It was only after I decided to start working on a second album that I remembered just how much work and effort would go into writing something I’d be proud to release – anyone can stick ten unrelated songs together, bung them in a compilation with some nature photography as artwork and call it an album. Retaining some semblance of continuity without having every song sound exactly the same is incredibly tricky, and requires a certain degree of planning to pull off successfully. I set myself a few ground rules to start with – more guitars, more focussed vocals, no orchestral parts – and that certainly paid off… though I’m really looking forward to busting out the strings again! The sense of having a central narrative behind an eclectic assortment of genres is tough to pull off, and I’m incredibly happy with how it turned out. I’m more surprised with how it turned out in terms of emotional narrative – it’s not unrelentingly depressing or sickeningly twee.

Although the record builds on familiar themes and ideas from my first album, I honestly thought that most people who liked Distant Activity would hate it. Still, rather than trying to steer it toward more familiar territory, I decided to run with it and see where it would take me. Whereas with Distant Activity I had years of songs and ideas from which to build on, with Lightfields I had very little and that itself was quite a challenge. I was still convinced that it would alienate a lot of long-time listeners but the response so far has been overwhelmingly positive. I have no idea which direction I’ll be going next, but I’m glad I explored this one.
You also take part in lots of colloborations and remixes. What makes doing those different and interesting for you as an artist?

I’ll be the first to admit that I’m generally pretty terrible when it comes to collaborating on the actual songwriting process – I find it hard to make my ideas gel with others, and I like to be able to steer things my way. This is one reason why I like working on remixes – you already have all of the parts needed to get started, and you have complete creative control over the final remix. In a sense it’s like the perfect collaboration – someone’s already given you their ideas in the form of an original track, and it’s up to you to make changes as you see fit. How extreme those changes are is entirely at the discretion of the remixer… personally speaking, I tend to completely overhaul a track if I’m involved in remixing it. I just find it more fun that way – I’m not a big fan of remixes in which the remixer simply strips out the drums and sticks in a 4/4 beat. Where’s the fun in that? I’ve been working on a few remixes as of late as I just came off the back of releasing Lightfields, so remixing presents me with a nice opportunity to keep writing semi-original music without completely burning myself out.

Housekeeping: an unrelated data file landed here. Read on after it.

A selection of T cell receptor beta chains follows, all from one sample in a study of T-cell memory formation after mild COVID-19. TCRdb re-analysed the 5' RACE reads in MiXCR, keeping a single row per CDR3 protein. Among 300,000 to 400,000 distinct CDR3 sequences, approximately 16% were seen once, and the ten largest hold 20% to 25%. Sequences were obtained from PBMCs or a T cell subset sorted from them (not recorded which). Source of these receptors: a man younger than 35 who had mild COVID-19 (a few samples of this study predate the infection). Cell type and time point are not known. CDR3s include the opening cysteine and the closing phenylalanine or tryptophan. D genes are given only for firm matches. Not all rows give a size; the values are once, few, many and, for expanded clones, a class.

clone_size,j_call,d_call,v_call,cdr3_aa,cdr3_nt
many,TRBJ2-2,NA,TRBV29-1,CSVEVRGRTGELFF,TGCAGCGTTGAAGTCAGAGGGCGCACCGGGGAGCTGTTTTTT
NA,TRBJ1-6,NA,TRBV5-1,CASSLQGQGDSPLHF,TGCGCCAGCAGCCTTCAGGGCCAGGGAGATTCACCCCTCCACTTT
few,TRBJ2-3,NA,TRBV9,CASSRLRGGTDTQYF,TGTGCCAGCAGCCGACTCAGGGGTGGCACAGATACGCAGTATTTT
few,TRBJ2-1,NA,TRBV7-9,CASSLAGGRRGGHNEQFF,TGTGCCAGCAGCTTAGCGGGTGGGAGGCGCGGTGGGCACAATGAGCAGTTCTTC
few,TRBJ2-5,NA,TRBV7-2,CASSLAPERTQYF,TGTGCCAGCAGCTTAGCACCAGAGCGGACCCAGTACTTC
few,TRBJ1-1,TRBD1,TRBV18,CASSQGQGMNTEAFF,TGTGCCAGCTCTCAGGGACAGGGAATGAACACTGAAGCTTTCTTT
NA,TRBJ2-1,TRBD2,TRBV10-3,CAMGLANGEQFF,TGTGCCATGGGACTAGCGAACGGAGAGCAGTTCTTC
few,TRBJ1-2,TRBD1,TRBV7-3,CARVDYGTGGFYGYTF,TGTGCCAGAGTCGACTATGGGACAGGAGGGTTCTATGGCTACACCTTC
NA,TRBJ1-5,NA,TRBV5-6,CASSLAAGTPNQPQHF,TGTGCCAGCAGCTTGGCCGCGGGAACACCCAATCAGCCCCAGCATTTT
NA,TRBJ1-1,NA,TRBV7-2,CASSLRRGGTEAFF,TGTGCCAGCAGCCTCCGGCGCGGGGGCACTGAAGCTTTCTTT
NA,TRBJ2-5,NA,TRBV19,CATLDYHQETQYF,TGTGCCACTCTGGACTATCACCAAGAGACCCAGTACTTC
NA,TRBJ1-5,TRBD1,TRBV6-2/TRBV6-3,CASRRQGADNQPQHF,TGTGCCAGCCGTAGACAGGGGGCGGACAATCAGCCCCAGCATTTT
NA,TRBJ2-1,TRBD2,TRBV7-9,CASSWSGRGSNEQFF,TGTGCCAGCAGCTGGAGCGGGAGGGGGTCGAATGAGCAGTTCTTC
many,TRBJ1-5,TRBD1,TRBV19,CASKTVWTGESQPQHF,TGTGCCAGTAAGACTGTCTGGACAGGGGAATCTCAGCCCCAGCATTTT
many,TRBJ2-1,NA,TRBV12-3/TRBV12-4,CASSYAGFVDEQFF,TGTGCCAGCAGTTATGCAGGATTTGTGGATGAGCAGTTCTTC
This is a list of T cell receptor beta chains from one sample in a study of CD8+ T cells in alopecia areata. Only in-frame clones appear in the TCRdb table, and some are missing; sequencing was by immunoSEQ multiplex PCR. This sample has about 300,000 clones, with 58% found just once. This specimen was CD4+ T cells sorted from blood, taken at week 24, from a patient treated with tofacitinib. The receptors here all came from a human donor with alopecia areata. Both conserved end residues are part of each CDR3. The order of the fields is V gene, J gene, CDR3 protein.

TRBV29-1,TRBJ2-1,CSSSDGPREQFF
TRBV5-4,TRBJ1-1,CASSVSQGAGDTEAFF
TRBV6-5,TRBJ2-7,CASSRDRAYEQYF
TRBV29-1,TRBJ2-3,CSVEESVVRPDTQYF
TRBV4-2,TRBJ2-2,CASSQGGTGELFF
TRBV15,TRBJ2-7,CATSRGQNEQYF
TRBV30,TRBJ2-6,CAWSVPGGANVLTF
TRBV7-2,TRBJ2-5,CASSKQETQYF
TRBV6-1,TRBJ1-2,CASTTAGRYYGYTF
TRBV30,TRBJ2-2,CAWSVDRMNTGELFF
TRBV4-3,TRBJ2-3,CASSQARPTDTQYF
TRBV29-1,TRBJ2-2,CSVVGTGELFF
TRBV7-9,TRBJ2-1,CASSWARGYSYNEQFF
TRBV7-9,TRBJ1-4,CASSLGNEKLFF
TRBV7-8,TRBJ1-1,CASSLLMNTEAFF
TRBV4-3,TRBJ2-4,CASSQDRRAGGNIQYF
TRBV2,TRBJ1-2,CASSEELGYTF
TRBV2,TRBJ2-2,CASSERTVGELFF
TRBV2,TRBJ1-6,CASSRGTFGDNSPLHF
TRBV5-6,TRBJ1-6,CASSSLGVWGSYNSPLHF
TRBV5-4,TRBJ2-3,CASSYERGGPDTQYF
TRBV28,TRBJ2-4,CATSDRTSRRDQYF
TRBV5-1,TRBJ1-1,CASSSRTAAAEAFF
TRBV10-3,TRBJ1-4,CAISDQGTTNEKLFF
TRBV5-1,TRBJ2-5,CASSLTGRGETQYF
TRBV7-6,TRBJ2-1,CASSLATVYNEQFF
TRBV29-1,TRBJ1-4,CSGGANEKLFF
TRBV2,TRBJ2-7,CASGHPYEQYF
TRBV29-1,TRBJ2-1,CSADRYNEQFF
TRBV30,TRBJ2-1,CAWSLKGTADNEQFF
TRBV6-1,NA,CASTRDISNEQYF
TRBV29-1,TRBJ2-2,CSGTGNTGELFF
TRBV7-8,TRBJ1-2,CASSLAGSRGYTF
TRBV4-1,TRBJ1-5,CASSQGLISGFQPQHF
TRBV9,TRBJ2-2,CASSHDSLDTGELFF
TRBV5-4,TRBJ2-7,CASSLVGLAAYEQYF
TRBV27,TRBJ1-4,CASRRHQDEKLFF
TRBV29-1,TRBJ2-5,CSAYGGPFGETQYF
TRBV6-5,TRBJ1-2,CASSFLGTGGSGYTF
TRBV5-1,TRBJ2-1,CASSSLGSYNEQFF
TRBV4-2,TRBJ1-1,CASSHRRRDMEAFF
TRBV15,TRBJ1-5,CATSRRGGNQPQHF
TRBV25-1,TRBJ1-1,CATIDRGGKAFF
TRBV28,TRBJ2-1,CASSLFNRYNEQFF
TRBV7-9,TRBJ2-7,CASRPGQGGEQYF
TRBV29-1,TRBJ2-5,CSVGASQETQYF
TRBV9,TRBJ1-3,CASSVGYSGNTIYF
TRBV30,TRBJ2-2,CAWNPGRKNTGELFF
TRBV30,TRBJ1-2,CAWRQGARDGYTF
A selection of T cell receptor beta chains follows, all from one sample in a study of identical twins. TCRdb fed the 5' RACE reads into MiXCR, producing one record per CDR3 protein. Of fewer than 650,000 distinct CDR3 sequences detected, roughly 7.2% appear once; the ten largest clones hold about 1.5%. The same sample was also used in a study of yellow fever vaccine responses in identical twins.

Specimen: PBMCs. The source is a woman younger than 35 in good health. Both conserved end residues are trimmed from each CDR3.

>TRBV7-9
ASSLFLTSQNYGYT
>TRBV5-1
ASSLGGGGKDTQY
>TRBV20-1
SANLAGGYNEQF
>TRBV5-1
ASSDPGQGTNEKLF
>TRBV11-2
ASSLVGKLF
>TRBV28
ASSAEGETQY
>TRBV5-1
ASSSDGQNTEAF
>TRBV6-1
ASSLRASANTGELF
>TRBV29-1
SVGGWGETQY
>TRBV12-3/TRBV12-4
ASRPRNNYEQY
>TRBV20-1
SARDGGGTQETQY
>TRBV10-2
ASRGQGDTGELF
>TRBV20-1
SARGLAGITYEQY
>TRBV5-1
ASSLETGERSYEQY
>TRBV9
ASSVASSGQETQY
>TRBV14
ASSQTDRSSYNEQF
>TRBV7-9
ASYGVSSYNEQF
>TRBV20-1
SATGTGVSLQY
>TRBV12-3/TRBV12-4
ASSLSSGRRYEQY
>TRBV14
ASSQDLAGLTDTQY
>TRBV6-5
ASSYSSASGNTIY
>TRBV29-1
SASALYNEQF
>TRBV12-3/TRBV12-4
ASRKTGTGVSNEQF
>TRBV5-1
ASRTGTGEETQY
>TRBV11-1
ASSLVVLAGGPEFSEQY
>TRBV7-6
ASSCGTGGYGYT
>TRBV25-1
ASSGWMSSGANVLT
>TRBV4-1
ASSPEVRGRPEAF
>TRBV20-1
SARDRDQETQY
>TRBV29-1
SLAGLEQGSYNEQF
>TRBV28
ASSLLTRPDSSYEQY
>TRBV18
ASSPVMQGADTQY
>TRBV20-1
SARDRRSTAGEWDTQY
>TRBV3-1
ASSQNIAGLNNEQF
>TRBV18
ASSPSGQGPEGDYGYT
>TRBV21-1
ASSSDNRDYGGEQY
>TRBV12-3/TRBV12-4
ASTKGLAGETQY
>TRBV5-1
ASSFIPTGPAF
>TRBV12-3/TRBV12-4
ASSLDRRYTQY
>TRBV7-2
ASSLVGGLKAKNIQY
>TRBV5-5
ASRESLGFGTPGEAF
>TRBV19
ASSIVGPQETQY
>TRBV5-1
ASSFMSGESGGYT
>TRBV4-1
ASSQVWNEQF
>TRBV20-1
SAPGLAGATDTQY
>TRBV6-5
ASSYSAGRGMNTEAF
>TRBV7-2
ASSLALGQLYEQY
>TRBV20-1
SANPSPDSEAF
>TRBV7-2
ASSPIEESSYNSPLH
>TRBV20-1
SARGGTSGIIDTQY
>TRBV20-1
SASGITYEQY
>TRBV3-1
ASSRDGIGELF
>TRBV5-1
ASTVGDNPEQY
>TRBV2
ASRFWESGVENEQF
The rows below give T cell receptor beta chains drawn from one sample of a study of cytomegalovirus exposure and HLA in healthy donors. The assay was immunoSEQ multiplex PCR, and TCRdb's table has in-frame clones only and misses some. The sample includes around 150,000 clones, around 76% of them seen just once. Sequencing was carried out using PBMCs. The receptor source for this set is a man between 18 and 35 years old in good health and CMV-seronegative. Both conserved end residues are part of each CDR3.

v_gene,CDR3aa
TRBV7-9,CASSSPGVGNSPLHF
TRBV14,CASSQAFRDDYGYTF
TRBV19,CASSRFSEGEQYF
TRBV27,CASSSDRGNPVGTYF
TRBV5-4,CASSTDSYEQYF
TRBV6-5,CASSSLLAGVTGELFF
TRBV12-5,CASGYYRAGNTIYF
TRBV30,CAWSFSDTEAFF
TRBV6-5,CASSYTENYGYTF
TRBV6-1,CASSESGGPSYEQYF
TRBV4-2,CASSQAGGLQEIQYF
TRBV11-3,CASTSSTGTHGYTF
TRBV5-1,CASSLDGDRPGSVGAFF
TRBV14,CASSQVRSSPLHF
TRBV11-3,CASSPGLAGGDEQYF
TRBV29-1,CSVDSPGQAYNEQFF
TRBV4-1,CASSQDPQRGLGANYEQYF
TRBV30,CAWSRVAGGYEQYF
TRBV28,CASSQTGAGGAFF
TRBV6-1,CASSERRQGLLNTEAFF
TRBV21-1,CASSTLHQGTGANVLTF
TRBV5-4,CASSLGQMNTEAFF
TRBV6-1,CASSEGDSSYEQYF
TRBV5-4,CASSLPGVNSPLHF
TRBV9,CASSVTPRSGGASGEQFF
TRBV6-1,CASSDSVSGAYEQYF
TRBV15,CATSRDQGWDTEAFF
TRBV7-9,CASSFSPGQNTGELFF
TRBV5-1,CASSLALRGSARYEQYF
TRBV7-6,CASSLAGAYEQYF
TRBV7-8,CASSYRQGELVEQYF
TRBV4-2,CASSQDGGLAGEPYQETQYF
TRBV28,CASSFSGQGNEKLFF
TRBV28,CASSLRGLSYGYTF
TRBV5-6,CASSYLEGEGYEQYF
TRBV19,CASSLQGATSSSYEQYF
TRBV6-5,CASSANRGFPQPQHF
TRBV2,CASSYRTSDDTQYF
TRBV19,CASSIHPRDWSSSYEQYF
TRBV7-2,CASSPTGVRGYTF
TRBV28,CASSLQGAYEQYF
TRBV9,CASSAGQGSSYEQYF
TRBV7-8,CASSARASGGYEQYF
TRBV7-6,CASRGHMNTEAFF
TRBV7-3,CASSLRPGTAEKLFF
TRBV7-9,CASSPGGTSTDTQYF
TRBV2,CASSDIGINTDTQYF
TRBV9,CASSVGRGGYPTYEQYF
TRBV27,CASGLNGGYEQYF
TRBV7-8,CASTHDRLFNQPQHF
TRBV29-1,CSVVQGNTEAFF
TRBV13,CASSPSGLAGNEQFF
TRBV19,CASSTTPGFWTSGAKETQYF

Vocal collaborations are another kettle of fish. I have to really enjoy the track as-it-is before I get started on a vocal collaboration, and then it’s a case of trying to come up with a vocal line that’ll do the original song justice. It’s a tough process, but when a vocal collaboration turns out well it’s just incredibly satisfying. Normally this involves listening to the original track hundreds of times until I come up with a satisfactory idea, which I’ll then spend far too long recording and changing until I end up with something I’m particularly happy with. A problem I have with both remixes and vocal collaborations is that I tend to come up with more than one idea before I get it completely right, which can be a bit time consuming. With original songs, I tend to know straight away now if an idea is worth developing or not… which is certainly something I was lacking when I first started out!

What’s next for Adam Fielding and where can we find you for more information?

Well, I’m going to continue focussing on music licensing and sound design, and in terms of personal musical output I’ve had some absolutely incredible label/distribution-related news come my way in the past couple of weeks.

You can keep in touch with me and listen via my website at